Fantasy Baseball: Is Alex Rodriguez Your Number One Pick?

Brandon HeikoopSenior Analyst IMarch 17, 2008

I always thought this song by INXS said "We're better than Oasis." In fact, I imagine if INXS could do it all over, they would probably change their lyrics to such. Now this is no commentary on the state of Pop or which group is better—in fairness, both groups have a terribly negative affect on my cerebellum.

Anyways, since INXS couldn't man up and say it, I'm going to...

And that is why The Fantasy Baseball Generals posed the following question to myself as well as the other authors of the website: "Is A-Rod an unquestioned number one overall pick?"

I concluded that Alex Rodriguez is not only NOT the unquestioned number one overall pick, but, in fact, I wouldn't even take him with my second or third overall pick. Keep in mind, this does differ in a variety of leagues, but here is what I said at FBG:

Personally, I would go with (Jose) Reyes. The guy will single handedly push you to the top of the pack in steals, so much so, that the rest of the draft you can focus on the 'cheaper' and easier to acquire stats, like home runs.

While teams are scraping the bottom of the barrel to team one dimensional hitters Kaz Matsui and Michael Bourn, you will already be set and able to take chances on players with high ceilings. The fact that Reyes is still only 25 years old is enough evidence that he is a potential breakout candidate and could post career highs in every category.

Also, when you couple this with position eligibility and scarcity, I cannot think of a better player to draft. I would rank the top five as follows: Reyes, Wright, Howard, Rodriguez, and Rollins.

Another reason, which I will cover in this week's Fantasy Fridays (or last week's, however you want to look at it), is how deep third base is.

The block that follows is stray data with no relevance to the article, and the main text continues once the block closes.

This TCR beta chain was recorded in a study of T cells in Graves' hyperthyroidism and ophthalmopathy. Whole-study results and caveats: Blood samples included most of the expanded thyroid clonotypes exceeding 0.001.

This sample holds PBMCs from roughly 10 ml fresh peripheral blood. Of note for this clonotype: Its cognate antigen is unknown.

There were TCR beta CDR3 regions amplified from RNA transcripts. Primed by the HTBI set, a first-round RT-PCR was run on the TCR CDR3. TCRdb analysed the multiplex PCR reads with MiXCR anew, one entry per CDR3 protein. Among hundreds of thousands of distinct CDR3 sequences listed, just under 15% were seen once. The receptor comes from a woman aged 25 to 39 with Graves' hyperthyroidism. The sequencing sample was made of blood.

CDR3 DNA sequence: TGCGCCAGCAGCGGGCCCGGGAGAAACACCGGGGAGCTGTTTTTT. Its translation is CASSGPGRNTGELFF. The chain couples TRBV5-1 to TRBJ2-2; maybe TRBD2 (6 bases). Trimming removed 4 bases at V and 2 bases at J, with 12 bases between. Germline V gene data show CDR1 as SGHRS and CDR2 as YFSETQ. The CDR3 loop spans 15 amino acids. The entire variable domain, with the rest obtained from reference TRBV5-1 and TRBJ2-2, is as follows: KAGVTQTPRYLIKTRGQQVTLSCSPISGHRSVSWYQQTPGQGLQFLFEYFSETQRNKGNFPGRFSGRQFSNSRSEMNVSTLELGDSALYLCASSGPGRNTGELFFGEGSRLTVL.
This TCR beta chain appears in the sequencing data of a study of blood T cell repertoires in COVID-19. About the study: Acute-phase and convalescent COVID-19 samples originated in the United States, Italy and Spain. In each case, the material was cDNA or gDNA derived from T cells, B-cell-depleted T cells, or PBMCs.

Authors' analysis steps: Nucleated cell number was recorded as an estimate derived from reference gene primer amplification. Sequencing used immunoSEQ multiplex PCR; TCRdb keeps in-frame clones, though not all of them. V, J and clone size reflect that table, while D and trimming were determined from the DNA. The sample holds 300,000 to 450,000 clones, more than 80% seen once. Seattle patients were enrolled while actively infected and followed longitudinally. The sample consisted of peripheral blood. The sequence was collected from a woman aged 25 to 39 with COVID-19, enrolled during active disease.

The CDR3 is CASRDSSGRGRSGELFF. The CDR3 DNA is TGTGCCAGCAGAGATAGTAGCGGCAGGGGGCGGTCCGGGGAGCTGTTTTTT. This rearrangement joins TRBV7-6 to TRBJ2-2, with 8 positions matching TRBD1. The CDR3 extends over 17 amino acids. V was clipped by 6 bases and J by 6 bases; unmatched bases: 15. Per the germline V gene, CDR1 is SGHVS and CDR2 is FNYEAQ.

In a recent draft I performed in over the weekend—alright, missed—I managed to grab Troy Glaus off of free agents, not even having to use my waiver slot. While the difference between Rodriguez and Glaus is admittedly large, the difference between Reyes and Khalil Greene is even more substantial.

Let's see what the forecast systems say (average of Bill James, CHONE, Marcel, MINER and ZiPS courtesy of Fan Graphs):

Rodriguez: 40HR, 116 Runs, 124 RBIs, 17 Steals with a .296 batting average.
Greene: 21 HR, 71 Runs, 78 RBIs, 5 Steals with a .253 batting average.
Total: 61 HR, 187 Runs, 202 RBIs, 22 Steals with a .275 batting average.

Glaus: 24 HR, 73 Runs, 76 RBIs, 2 Steals with a .255 batting average.
Reyes: 13 HR, 116 Runs, 69 RBIs, 66 Steals with a .291 batting average.
Total: 37 HR, 189 Runs, 145 RBIs, 68 Steals with a .273 batting average.

While looking at these numbers may not sell you, Team Rodriguez now is required to make up 46 steals. If we look at 2007 statistics, we see that only five others racked up more then 46 steals, where as the deviation in home runs (24) saw 52 hitters approach that total.

Also, keep in mind that the projection systems anticipate Glaus to hit as if he was hurt AND for him to suffer another injury. I do not anticipate either scenario creeping up on him in 2008.